Q: Tell us a little bit about your business background before you joined jLiving.
A: I worked in IT as a consultant for 46 years.
Q: What attracted you to become a board member at jLiving?
A: I responded to an advert placed by jLiving. They were looking for someone with IT experience to shepherd them through several projects. I applied because I felt I could bring my experience and knowledge to jLiving and was interested in the principles that jLiving represented.
Q: How long have you been involved with the association?
A: Four years.
Q: What do you feel you bring to the role of board member/finance and audit subcommittee member?
A: At the start of my association with jLiving, I was only able to bring my IT experience to the table. However, once I got up to speed with jLiving’s raison d’etre, I felt more comfortable with contributing in other areas, most notably, establishing charitable donations and taking up my responsibilities for one of the property schemes.
Q: What positive changes have you made at the association since becoming a board member?
A: I believe that I have helped shape the various IT projects that jLiving wanted to accomplish for example, the search for a replacement Housing Management System, replacement website and Windows 10 upgrade for in-house and remote computers plus the servers.
Q: Did you always have a particular interest in social housing and if so, what is the background to that?
A: No, my interest was only sparked once I joined jLiving. I have no previous experience in social housing.
Q: Do you think there are issues or challenges in providing good quality social housing and what are they?
A: At jLiving, our challenges are ongoing, in the sense that we are constantly trying to meet or exceed standards for our property schemes, both environmentally and maintainability.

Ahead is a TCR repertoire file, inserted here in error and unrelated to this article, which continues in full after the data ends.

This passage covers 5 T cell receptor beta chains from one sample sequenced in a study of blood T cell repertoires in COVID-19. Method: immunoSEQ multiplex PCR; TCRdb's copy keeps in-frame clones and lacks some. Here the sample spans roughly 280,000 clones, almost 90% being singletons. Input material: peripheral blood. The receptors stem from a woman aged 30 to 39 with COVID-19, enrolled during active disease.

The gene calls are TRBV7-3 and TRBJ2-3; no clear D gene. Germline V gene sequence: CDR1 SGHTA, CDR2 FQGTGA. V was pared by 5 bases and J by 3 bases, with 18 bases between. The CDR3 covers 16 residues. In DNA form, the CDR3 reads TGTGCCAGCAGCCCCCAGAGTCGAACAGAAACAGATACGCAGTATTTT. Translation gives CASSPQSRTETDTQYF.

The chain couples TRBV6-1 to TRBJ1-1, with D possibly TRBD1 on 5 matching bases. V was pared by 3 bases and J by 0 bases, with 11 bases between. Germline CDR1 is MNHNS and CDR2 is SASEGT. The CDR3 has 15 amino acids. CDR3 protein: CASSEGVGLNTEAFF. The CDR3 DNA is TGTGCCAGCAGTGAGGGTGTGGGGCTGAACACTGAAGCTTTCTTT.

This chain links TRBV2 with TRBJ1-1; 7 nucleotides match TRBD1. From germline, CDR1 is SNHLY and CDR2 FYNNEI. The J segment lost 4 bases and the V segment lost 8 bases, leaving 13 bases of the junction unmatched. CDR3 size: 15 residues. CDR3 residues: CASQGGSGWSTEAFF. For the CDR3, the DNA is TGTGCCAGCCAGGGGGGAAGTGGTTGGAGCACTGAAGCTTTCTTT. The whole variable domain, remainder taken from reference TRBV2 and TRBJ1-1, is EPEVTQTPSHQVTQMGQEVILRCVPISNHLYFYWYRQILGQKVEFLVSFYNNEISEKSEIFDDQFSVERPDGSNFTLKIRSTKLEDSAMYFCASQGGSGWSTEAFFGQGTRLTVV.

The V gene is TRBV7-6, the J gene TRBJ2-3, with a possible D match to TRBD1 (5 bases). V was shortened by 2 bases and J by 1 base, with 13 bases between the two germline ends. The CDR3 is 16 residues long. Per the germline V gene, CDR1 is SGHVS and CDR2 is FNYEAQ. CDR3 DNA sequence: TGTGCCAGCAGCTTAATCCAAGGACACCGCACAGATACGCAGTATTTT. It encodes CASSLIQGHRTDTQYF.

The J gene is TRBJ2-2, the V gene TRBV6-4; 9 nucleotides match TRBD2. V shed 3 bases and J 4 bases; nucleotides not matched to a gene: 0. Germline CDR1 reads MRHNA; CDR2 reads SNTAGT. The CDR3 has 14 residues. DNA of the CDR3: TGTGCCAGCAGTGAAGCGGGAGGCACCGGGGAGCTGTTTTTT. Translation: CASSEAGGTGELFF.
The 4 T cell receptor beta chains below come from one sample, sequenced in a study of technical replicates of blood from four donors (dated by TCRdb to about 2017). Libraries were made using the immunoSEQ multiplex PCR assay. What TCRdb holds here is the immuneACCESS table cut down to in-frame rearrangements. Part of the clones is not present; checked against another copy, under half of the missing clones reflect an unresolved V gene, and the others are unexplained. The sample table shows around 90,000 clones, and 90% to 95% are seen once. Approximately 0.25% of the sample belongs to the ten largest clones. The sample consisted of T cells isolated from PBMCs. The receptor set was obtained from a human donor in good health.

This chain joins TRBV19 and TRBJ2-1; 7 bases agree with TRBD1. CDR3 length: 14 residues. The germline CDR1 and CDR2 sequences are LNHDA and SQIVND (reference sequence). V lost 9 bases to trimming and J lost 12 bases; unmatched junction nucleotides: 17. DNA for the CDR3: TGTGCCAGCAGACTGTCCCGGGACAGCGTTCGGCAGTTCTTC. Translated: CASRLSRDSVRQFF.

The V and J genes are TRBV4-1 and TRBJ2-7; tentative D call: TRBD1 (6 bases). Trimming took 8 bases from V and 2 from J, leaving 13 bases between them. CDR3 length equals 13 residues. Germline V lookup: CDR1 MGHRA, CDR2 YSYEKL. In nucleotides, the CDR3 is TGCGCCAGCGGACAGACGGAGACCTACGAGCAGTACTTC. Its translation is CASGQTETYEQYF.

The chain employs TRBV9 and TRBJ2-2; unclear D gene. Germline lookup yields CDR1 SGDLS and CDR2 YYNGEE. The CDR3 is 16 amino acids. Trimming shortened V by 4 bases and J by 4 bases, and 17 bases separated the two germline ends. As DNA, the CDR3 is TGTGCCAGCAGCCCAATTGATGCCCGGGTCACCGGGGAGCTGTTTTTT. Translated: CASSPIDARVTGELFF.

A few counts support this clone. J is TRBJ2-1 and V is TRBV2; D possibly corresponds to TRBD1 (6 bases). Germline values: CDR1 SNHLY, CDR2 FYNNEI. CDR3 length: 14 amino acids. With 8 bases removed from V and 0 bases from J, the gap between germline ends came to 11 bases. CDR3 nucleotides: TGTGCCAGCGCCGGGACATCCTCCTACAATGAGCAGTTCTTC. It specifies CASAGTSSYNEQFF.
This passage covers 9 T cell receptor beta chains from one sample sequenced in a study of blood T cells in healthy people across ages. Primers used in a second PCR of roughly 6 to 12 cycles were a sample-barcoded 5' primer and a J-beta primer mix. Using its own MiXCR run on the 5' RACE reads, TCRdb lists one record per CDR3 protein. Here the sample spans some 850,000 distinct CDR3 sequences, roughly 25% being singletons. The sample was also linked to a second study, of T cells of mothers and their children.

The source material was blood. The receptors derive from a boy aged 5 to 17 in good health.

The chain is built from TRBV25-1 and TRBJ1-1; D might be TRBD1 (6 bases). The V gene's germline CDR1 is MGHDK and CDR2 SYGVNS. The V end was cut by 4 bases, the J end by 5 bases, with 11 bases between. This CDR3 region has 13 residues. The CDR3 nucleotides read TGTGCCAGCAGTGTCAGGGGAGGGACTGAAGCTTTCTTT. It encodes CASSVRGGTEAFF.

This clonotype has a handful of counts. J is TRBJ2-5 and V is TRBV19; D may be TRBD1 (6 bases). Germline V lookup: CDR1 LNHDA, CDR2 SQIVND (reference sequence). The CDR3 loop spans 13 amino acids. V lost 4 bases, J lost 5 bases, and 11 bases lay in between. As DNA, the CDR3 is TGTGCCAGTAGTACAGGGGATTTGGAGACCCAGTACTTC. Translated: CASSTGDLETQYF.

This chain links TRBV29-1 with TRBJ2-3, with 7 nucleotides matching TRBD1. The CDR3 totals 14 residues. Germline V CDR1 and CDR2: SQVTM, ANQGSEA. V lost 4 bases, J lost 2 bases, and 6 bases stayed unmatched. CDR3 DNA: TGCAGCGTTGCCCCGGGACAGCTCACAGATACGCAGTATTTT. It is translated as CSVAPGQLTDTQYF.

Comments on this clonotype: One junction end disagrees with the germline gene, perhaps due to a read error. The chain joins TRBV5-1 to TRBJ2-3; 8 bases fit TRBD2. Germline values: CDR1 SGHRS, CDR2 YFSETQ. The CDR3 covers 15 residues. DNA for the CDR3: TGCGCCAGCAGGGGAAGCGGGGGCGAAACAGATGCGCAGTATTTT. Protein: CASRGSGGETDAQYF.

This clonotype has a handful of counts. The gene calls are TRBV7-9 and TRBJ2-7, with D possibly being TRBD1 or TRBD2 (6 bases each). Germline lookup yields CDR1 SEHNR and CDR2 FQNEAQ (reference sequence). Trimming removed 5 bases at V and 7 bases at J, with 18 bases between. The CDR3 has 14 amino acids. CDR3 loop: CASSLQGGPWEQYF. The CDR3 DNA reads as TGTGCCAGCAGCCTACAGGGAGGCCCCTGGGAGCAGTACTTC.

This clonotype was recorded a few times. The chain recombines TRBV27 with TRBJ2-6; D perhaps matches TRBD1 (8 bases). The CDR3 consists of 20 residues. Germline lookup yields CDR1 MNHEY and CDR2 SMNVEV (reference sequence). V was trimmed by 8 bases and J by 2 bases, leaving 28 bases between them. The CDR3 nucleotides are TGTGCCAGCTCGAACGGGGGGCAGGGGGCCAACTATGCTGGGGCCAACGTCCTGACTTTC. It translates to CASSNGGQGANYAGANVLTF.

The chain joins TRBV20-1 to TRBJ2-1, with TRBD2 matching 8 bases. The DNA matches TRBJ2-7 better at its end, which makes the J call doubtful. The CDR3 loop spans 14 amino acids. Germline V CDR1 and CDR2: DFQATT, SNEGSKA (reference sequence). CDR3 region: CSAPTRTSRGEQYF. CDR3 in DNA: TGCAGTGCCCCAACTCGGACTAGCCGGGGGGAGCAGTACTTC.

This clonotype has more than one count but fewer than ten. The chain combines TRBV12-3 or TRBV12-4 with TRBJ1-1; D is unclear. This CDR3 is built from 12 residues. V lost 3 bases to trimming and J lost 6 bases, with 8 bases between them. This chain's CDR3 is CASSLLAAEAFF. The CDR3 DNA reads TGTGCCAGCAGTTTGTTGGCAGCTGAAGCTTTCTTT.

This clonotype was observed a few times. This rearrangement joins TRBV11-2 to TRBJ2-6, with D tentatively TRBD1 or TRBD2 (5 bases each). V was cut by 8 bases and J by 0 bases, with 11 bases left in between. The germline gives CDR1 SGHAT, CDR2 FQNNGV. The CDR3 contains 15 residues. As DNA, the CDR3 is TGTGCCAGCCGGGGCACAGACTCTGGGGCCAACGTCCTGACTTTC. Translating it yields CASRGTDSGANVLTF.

Q: What do you think are the biggest hurdles facing housing associations right now?
A: As I write this, the cost-of-living crisis is just taking hold, with much worse to come. I believe this will create a deluge of applications from those unable to meet the higher rents being charged by commercial landlords. We, of course, have to hold rents to levels determined by Government, even though our own costs will inevitably rise with the rate of inflation. We, together with Government and other Housing Associations, will have to find innovative ways of combating this double whammy.
Q: What are your hopes and goals for jLiving for the next 5-10 years?
A: We differ from most housing associations; in that we primarily cater for housing need within the Jewish community rather than for those living in a specific geographical region. This is a shifting landscape as the Jewish population moves continuously to new demographic locations, over time. Our aim is to try and keep up with this migration and provide social housing in the areas that Jews settle in.
Q: Tell us something about yourself that no-one would know!
A: I have been involved in Jewish Radio as a co-owner, a presenter and producer.